The National Prescribing Centre has published a MeReC Bulletin (PDF), the second in a series of three, that focuses on the therapeutic areas of the QIPP agenda.
The topics covered in this bulletin are:
- Antipsychotics in dementia
- Statins and ezetimibe
For each of the therapeutic topic areas the evidence base is summarised and current prescribing data are reviewed.
Action: Clinicians who prescribe in any of the areas above and who are striving to deliver value for money while maintaining or improving the quality of care will find this information is useful and informative.
The Scottish Medicines Consortium (SMC) has issued its monthly advice on new medicines.
Midazolam oromucosal solution (Buccolam®) has been accepted for use in the treatment of prolonged, acute, convulsive seizures in infants, toddlers, children and adolescents.
Prednisone modified release (Lodotra®) has been rejected in the absence of a submission for the treatment of moderate to severe, active rheumatoid arthritis.
Rivaroxaban (Xarelto®) has been accepted for restricted use in the prevention of stroke and systemic embolism in adult patients with non-valvular atrial fibrillation with one or more risk factors. Treatment is restricted to individuals who have poor INR control despite evidence that compliance good or in individuals who are allergic to or unable to tolerate coumarin anticoagulants.
Rivaroxaban (Xarelto®) has been accepted for treatment of deep vein thrombosis (DVT), and prevention of recurrent DVT and pulmonary embolism following an acute DVT in adults.
Saxagliptin (Onglyza®) has been rejected in the absence of a submission in the treatment of type 2 diabetes mellitus to improve glycaemic control in combination with insulin (with or without metformin).
Tapentadol (Palexia®) has been rejected in the absence of a submission for the relief of moderate to severe acute pain in adults, which can be adequately managed only with opioid analgesics.
Action: Clinicians should be aware of the recommendations of the SMC. Routine use of rejected and restricted medicines should be avoided.
The Medicines and Healthcare products Regulatory Agency (MHRA) has published Drug Safety Update for February 2012 (PDF).
This update contains strengthened cardiovascular monitoring advice for fingolimod (Gilenya®). This drug is a niche product that is used in the treatment of relapsing-remitting multiple sclerosis that fails to respond to beta-interferon or is severe and getting rapidly worse. It is already known that this drug can cause bradycardia and perhaps atrioventricular block after the first dose and as such specialist initiation is recommended with a 6 hour period of monitoring.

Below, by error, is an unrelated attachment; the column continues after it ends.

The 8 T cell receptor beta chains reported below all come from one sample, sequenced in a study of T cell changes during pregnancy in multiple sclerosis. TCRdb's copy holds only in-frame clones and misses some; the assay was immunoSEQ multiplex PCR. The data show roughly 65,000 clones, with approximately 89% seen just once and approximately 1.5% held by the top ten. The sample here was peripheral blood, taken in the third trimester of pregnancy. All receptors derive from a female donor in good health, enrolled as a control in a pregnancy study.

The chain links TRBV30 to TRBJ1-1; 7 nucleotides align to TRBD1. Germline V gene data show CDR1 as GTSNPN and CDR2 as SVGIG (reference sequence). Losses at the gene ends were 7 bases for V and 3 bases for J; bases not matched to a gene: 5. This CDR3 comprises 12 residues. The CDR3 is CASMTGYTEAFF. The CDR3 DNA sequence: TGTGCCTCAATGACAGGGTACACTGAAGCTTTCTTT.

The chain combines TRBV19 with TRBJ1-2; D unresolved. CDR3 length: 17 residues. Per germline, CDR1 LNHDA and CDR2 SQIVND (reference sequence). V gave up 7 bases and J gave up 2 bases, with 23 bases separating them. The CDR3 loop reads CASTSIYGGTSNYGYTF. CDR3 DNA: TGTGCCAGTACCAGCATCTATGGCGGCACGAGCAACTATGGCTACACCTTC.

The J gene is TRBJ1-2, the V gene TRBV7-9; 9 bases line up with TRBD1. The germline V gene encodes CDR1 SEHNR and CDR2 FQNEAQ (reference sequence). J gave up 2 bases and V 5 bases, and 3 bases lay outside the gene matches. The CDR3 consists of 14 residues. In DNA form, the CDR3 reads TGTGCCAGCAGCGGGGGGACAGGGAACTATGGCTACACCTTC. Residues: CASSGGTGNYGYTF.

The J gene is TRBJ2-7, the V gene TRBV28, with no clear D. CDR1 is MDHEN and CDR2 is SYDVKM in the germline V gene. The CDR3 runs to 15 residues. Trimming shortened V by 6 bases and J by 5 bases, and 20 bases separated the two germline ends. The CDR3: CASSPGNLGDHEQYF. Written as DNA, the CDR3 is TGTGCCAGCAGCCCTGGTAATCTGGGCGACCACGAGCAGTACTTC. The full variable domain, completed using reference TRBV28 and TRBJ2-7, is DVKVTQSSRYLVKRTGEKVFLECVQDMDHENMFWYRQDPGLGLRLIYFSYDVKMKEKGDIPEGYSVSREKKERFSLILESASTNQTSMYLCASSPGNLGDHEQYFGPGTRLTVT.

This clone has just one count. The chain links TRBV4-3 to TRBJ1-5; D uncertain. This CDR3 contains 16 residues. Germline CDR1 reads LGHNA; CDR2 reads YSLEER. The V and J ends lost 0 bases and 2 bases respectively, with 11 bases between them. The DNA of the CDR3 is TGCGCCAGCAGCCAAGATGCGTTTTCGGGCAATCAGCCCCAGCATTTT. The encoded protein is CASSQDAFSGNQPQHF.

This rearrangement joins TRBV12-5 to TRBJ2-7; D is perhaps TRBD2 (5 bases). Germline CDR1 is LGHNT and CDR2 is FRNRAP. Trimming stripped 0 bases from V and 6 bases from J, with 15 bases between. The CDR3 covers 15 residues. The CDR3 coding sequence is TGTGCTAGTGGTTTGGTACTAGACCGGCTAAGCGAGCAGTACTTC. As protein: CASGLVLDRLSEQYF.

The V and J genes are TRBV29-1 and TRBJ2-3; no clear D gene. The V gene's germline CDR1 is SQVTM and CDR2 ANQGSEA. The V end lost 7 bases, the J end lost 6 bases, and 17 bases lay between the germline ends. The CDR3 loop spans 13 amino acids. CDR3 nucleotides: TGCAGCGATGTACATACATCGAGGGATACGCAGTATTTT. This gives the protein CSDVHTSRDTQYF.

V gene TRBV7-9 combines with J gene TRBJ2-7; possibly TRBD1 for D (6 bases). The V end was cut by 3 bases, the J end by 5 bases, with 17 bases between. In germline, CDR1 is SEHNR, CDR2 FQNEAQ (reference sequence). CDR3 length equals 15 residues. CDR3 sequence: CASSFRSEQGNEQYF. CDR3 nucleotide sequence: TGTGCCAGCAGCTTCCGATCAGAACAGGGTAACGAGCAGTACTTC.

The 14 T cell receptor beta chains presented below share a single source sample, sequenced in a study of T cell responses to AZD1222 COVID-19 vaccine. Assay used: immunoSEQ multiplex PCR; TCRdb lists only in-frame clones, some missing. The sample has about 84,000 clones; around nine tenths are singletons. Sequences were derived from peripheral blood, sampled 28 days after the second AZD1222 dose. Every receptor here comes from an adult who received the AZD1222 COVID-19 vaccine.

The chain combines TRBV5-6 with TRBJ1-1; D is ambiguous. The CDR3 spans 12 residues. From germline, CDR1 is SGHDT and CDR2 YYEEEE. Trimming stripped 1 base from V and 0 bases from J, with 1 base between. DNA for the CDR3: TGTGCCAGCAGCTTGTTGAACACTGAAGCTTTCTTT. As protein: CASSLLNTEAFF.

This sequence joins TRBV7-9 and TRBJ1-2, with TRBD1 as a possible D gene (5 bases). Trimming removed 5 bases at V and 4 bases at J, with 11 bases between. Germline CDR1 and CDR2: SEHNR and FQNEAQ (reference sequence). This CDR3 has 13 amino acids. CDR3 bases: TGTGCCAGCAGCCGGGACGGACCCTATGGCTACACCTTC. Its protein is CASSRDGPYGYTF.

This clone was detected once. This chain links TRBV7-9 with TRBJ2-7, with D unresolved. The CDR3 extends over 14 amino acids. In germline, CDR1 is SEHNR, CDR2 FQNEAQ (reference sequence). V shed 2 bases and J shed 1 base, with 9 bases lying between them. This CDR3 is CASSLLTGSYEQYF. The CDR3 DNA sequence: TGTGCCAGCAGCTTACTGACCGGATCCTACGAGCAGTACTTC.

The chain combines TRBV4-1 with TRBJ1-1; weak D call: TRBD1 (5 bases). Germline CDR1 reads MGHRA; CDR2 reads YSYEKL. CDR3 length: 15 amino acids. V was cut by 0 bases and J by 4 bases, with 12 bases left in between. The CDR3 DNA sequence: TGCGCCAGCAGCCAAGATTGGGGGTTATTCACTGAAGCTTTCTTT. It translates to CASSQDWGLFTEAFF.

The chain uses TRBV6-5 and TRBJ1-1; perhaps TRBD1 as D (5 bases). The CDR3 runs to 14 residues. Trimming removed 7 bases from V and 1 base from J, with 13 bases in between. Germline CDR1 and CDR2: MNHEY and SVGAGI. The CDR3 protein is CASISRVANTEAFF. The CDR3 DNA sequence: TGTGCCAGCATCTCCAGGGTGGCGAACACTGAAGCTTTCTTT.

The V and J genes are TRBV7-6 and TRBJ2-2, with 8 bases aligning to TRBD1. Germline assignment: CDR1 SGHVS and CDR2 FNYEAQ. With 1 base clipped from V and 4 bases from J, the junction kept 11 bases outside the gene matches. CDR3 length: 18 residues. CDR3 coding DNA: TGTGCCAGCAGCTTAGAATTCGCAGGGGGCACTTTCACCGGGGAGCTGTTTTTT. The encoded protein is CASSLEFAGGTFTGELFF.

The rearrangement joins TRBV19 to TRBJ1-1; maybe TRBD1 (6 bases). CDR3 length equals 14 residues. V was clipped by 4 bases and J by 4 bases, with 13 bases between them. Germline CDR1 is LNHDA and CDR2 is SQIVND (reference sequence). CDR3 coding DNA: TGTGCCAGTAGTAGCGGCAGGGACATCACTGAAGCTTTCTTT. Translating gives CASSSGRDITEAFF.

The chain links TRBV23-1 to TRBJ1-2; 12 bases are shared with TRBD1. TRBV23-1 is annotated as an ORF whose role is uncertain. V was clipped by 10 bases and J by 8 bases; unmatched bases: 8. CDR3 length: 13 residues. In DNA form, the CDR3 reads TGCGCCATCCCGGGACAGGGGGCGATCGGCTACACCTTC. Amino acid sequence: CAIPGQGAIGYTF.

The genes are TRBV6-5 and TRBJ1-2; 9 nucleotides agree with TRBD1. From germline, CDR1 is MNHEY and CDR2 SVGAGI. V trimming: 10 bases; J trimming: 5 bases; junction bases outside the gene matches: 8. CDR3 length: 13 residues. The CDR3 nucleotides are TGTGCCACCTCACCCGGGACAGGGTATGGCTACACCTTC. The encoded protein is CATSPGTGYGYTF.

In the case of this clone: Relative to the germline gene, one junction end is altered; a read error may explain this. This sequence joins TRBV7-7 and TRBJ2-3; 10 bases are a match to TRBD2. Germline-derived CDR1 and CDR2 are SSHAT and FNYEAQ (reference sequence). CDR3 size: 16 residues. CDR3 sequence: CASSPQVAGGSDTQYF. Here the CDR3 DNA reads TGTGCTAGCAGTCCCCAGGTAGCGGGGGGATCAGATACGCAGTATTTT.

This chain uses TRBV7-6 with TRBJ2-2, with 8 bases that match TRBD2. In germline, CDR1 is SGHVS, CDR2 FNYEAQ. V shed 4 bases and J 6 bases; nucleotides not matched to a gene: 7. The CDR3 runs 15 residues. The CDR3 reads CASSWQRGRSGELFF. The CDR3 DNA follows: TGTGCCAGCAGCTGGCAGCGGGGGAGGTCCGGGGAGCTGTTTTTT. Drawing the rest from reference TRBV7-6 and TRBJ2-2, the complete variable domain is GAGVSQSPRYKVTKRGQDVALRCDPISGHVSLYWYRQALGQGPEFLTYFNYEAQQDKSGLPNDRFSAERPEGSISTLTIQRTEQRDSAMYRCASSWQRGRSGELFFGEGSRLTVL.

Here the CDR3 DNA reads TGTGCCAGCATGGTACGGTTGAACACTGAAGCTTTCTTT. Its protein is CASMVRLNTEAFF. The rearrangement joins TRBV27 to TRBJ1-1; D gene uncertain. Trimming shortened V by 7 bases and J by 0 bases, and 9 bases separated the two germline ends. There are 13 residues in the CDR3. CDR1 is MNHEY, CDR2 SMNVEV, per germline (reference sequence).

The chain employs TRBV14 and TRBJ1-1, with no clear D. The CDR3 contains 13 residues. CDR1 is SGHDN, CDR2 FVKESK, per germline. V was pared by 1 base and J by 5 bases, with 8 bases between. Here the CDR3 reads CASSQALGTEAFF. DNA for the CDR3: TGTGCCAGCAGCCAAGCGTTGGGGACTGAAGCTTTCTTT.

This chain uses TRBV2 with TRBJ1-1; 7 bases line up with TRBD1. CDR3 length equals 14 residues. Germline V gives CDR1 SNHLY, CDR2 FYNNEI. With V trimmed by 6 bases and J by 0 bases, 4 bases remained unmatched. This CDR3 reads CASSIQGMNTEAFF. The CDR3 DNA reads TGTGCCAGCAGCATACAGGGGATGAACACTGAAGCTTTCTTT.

There have been cases reported recently where cardiovascular events have occurred after this 6 hour window of monitoring so new recommendations have been made including:
- Pre-treatment 12 lead ECG
- Continuos ECG monitoring and hourly blood pressure and pulse assessment for 6 hours after the first dose
- A 12 lead ECG at 6 hours after the first dose
- The above monitoring extended until clinically important cardiac effects resolve
- If fingolimod is discontinued for more than 2 weeks, it is restarted under the above conditions
Action: Clinicians will find this publication to be a useful review of current issues in drug safety.
The manufacturer of Insulin Glulisine (Apidra®) has written to healthcare professionals to advise that this product is now returning to stock.
The letter notes that the supply shortage that was announced in September 2011 was due to a technical incident at the manufacturing site. The current supply status is as follows:
- Apidra cartridges (for ClikStar) - expected to become available week commencing 6th February 2012
- Apidra SoloStar - expected to become available week commencing 6th February 2012
- Apidra vials - remain unaffected by the supply shortage
- Apidra Optiset - discontinued as planned with effect from 31st December 2011
- Aipdra cartridges (for OptiClik) - discontinued as planned with effect from 31st December 2011
Action: Clinicians should be aware that this product is now returning to stock. Supplies may be sporadic in early weeks as back orders are filled.
Prodigy has been updated in February 2012 for the following clinical areas:
Some of these topics have had minor updates applied since last month including new drug safety information. Quetiapine has been rarely associated with diabetic ketoacidosis and domperidone has been associated with an increased risk of serious ventricular arrhythmias.
Action: Clinicians who see patients with any of these conditions may find the new and updated information useful when reviewing current clinical practice.